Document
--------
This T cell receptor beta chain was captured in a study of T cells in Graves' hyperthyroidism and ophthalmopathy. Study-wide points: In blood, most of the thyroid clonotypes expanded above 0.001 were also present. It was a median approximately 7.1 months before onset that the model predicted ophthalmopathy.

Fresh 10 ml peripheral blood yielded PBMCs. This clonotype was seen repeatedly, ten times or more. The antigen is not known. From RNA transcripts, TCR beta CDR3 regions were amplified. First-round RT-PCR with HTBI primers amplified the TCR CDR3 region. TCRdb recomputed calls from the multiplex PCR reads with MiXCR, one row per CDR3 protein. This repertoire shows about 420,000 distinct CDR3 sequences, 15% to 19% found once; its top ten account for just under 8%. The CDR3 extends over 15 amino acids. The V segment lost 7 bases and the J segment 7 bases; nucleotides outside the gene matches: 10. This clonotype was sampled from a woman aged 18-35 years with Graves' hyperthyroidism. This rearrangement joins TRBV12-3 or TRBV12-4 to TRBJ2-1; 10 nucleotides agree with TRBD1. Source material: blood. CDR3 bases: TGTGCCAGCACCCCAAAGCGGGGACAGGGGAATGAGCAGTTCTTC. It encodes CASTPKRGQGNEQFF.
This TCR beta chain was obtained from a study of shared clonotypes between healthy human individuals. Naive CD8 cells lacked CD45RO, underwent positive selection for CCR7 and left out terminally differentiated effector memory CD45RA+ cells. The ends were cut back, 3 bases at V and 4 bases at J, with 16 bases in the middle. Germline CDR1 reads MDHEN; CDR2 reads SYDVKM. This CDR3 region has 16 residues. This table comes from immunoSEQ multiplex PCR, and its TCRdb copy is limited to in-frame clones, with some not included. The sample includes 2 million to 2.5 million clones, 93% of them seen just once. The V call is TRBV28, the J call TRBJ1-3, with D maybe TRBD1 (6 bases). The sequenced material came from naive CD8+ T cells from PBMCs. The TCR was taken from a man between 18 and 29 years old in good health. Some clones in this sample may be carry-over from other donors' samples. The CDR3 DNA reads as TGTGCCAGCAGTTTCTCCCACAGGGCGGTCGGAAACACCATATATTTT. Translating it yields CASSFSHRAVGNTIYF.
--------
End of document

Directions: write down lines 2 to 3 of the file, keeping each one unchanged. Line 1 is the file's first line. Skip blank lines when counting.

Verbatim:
Fresh 10 ml peripheral blood yielded PBMCs. This clonotype was seen repeatedly, ten times or more. The antigen is not known. From RNA transcripts, TCR beta CDR3 regions were amplified. First-round RT-PCR with HTBI primers amplified the TCR CDR3 region. TCRdb recomputed calls from the multiplex PCR reads with MiXCR, one row per CDR3 protein. This repertoire shows about 420,000 distinct CDR3 sequences, 15% to 19% found once; its top ten account for just under 8%. The CDR3 extends over 15 amino acids. The V segment lost 7 bases and the J segment 7 bases; nucleotides outside the gene matches: 10. This clonotype was sampled from a woman aged 18-35 years with Graves' hyperthyroidism. This rearrangement joins TRBV12-3 or TRBV12-4 to TRBJ2-1; 10 nucleotides agree with TRBD1. Source material: blood. CDR3 bases: TGTGCCAGCACCCCAAAGCGGGGACAGGGGAATGAGCAGTTCTTC. It encodes CASTPKRGQGNEQFF.
This TCR beta chain was obtained from a study of shared clonotypes between healthy human individuals. Naive CD8 cells lacked CD45RO, underwent positive selection for CCR7 and left out terminally differentiated effector memory CD45RA+ cells. The ends were cut back, 3 bases at V and 4 bases at J, with 16 bases in the middle. Germline CDR1 reads MDHEN; CDR2 reads SYDVKM. This CDR3 region has 16 residues. This table comes from immunoSEQ multiplex PCR, and its TCRdb copy is limited to in-frame clones, with some not included. The sample includes 2 million to 2.5 million clones, 93% of them seen just once. The V call is TRBV28, the J call TRBJ1-3, with D maybe TRBD1 (6 bases). The sequenced material came from naive CD8+ T cells from PBMCs. The TCR was taken from a man between 18 and 29 years old in good health. Some clones in this sample may be carry-over from other donors' samples. The CDR3 DNA reads as TGTGCCAGCAGTTTCTCCCACAGGGCGGTCGGAAACACCATATATTTT. Translating it yields CASSFSHRAVGNTIYF.